Steve Morrow Is a “Maestro”of Mixing with Lectrosonics

I asked Bradley Cooper, “What did you have to ADR or re-record?” He said, ‘Nothing. It’s all production. It’s all original.’ That’s a testament to how well Lectrosonics works and how good it sounds.

Los Angeles, CA (February 26, 2024) — Now streaming on Netflix, Maestro sees director and star Bradley Cooper embracing a Herculean labor: chronicling the life of legendary conductor and composer Leonard Bernstein. Connecting its myriad chapters via the narrative of Bernstein’s marriage to actress Felicia Montealegre (Carey Mulligan), the film explores Bernstein-the-man in ways never taught at any music school. Maestro has already earned nominations for seven Academy Awards, seven BAFTA awards, and two Screen Actors Guild awards — and won an American Film Institute award. One of those Oscar nods is for Best Sound, and mixing lead Steve Morrow, whose credits also include La La Land, A Star Is Born, and Ford v. Ferrari, had two equally challenging types of source to capture. First, a large cast dishing overlapping, rapid-fire dialogue; second, orchestral and choral music recorded in real time on set. A long time Lectrosonics user, Morrow employed SSM transmitters and Venue2 modular receiver racks for actors, HMa plug-on transmitters for booms, and LT transmitters paired with a DSQD digital receiver for communications. Wireless Designer software was employed for frequency coordination.

Cooper himself praises Morrow in a clip viewable on Maestro’s Facebook page, saying, “I love overlapping dialogue. Steve Morrow, the sound mixer, has a way of miking everybody and mixing it in the moment.”

Often, a great many actors are talking at once, such as in a pivotal party scene (beginning at 47:40) where the camera moves through various parties’ conversations. “For those kinds of scenes, we had 18 to 20 channels going including the SSMs on the actors, a couple of booms overhead, and some plant mics,” explains Morrow. “Then in post-production, the mixers spaced those out across surround channels, so watching the film you feel like you’re in the middle of the party as opposed to all the dialogue having that center-channel feel. It’s a very Robert Altman-esque style, but I’d say now the difference is that the technology has caught up with the idea that it can be narratively powerful to have, say, 20 people talking at once. Thanks in part to Lectro’s performance, the feedback from post was that the tracks were perfect.”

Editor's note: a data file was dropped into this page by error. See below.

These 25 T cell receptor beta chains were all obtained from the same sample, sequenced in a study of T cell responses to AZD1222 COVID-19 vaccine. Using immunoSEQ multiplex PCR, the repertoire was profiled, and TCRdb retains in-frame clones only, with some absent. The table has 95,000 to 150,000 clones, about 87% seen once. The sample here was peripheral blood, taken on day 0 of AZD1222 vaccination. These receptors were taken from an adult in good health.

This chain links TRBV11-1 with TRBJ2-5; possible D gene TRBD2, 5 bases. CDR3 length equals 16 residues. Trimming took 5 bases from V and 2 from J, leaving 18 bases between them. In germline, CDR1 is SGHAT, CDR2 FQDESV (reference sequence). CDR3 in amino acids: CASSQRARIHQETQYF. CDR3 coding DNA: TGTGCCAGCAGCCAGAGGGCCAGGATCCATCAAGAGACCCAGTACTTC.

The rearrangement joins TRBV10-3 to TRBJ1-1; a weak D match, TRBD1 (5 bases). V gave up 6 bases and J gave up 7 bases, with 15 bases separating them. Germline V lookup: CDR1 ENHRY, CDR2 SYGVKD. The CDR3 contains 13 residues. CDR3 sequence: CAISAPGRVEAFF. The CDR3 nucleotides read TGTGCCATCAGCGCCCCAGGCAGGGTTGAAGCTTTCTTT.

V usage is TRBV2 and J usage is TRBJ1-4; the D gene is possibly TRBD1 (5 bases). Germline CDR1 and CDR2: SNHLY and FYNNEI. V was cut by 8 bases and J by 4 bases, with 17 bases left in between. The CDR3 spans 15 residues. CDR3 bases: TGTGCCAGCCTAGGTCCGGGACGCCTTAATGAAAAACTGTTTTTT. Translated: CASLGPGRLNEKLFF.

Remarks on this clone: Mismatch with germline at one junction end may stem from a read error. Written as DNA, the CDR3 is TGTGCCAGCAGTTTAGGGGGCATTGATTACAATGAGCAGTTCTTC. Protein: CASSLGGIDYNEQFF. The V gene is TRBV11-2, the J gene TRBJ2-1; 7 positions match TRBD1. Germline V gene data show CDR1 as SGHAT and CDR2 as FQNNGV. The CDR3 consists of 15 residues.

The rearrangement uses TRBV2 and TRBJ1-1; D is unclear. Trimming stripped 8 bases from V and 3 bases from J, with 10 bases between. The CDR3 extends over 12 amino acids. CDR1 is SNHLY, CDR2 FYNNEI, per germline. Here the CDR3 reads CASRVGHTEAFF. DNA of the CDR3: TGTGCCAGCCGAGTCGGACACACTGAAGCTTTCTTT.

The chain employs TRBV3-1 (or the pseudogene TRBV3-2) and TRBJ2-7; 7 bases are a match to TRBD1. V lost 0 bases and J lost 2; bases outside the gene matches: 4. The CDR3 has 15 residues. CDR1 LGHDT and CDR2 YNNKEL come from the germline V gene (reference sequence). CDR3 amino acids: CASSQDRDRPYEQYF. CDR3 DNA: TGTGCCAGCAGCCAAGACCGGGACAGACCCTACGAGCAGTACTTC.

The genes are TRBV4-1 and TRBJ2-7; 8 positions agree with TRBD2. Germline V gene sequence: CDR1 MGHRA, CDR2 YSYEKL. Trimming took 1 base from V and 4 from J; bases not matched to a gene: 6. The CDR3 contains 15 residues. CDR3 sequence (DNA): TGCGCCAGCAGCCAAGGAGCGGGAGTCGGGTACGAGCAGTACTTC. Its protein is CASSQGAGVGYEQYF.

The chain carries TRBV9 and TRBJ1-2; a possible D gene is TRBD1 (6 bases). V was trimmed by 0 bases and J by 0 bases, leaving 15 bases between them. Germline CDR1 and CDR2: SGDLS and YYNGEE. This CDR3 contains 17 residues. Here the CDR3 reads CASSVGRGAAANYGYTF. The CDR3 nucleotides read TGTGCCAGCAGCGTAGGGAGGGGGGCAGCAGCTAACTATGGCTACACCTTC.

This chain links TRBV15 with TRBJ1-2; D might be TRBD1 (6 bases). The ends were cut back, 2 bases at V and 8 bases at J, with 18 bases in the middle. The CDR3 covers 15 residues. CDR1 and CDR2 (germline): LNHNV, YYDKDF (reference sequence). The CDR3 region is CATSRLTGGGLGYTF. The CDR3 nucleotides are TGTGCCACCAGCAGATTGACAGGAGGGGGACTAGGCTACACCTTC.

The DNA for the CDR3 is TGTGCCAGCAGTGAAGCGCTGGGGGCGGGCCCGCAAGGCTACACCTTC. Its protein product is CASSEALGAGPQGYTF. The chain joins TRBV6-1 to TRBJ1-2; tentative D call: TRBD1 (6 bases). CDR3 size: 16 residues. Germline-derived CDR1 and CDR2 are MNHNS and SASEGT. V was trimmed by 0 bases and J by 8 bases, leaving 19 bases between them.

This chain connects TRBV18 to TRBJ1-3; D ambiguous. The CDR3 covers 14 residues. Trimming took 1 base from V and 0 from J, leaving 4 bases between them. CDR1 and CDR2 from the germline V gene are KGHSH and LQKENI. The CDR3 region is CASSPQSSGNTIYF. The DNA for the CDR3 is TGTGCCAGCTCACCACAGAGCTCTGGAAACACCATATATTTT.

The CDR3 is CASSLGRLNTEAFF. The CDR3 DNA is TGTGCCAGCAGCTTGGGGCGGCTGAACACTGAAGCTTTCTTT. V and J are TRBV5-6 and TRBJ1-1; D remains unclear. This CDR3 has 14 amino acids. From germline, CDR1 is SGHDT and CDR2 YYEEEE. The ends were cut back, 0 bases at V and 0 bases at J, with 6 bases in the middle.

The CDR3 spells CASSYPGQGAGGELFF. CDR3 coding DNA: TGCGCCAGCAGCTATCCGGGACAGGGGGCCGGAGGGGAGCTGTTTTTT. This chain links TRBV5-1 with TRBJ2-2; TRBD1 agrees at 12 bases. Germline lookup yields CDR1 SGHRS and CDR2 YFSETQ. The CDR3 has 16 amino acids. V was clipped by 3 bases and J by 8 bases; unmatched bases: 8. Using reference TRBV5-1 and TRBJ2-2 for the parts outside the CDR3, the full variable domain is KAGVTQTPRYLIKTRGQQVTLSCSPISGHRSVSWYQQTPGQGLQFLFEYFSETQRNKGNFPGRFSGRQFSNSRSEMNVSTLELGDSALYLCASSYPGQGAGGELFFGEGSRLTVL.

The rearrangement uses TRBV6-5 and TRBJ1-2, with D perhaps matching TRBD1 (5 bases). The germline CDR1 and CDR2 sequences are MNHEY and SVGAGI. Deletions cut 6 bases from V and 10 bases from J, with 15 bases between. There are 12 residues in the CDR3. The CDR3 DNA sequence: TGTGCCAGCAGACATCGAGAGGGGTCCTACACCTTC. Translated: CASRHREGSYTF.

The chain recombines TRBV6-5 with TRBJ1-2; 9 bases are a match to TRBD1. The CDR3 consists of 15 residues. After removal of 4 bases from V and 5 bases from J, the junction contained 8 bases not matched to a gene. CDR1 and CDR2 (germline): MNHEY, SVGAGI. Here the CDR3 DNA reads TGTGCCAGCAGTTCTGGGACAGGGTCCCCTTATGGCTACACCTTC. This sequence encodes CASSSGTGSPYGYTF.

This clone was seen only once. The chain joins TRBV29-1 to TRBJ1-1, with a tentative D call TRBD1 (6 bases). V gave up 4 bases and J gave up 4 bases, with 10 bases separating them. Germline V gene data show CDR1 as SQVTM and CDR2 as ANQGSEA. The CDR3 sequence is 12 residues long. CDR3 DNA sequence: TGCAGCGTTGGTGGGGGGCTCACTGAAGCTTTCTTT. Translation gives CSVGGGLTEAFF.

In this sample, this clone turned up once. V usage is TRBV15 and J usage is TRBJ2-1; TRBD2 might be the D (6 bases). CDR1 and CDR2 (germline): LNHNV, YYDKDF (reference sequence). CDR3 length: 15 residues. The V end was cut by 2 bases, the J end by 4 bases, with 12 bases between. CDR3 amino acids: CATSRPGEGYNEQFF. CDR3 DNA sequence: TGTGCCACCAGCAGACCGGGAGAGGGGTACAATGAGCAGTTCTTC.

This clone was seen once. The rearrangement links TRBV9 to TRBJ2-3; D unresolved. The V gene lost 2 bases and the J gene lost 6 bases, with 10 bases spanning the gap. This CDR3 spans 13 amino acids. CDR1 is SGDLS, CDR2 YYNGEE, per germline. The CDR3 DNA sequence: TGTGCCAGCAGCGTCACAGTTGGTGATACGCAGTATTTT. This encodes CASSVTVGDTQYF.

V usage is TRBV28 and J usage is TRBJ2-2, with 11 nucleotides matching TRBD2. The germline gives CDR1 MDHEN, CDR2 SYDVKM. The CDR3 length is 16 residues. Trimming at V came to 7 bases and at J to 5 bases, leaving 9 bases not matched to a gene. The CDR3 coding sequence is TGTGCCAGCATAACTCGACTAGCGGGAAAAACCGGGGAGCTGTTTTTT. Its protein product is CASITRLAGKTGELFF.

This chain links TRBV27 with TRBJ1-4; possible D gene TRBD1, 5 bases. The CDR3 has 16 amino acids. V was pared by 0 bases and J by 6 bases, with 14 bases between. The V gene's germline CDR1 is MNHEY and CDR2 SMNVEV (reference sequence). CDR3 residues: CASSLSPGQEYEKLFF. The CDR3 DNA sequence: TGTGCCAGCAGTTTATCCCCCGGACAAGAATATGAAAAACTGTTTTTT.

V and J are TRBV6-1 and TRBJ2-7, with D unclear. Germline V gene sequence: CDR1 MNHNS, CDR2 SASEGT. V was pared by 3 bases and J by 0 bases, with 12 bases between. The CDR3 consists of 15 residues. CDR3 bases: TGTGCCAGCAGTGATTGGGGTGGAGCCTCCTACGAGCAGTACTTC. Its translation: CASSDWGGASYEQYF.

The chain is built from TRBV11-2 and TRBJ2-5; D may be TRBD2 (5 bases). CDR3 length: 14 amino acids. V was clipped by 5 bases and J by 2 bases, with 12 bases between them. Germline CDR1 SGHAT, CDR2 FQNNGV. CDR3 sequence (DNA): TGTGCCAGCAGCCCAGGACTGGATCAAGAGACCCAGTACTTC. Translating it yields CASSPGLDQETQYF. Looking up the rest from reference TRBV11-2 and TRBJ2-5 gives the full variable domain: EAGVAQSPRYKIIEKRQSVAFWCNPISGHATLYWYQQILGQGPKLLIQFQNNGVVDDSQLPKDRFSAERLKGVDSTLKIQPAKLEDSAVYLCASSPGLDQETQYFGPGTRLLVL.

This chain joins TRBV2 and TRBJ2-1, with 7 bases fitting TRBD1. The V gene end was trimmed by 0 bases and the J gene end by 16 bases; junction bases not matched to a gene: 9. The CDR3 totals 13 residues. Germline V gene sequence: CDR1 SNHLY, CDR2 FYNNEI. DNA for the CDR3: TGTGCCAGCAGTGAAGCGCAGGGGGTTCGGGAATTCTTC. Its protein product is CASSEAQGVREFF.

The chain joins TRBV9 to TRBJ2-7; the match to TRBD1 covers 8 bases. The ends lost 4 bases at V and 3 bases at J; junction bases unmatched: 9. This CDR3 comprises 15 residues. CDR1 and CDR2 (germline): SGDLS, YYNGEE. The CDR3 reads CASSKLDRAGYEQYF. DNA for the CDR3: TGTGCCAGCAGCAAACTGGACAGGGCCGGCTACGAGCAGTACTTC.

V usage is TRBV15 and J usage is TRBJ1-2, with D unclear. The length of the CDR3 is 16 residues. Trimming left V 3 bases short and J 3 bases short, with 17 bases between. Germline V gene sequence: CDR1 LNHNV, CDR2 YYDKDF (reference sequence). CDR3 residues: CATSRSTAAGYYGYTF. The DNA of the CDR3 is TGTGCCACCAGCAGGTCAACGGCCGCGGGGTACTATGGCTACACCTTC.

Maestro is as densely filled with music as it is with dialogue, culminating in a recreation of Bernstein conducting Mahler’s Resurrection Symphony at Ely Cathedral in 1973. “The London Symphony Orchestra brought in their recording team called Classic Sound. For our part, we brought a quadrophonic mic and a surround mic. As to wireless, we had an SSM on Bradley, an SSM on each of the main opera singers, a boom, and a pair of [HMa] plug-ons for a mid-side stereo mic that tracked with the camera.  We recorded all the music performances live — the one with the choir, the one towards the end where he’s teaching students, all of it.”

How did Morrow juggle so many live frequencies in use at the same time? “With the Wireless Designer software,” he answers. “It worked perfectly. You just show up in the morning and scan, then start popping things on.”

Throughout production, Cooper was as deeply devoted to musical authenticity as he was to channeling Bernstein’s expansive personality, so Morrow was pleased to deliver audio that pristinely reproduced both music and dialogue.

“Both exceeded all expectations,” he says. “When I watched the movie for the first time, I was amazed. I asked Bradley Cooper, ‘What did you have to ADR or re-record?’ He said, ‘Nothing. It’s all production. It’s all original.’ That’s a testament to how well Lectrosonics works and how good it sounds.”

About Lectrosonics

Well respected within the film, broadcast, and theatre technical communities since 1971, Lectrosonics wireless microphone systems and audio processing products are used daily in mission-critical applications by audio engineers familiar with the company’s dedication to quality, customer service, and innovation. Lectrosonics received an Academy Scientific and Technical Award for its Digital Hybrid Wireless® technology and is a US manufacturer based in Rio Rancho, New Mexico.

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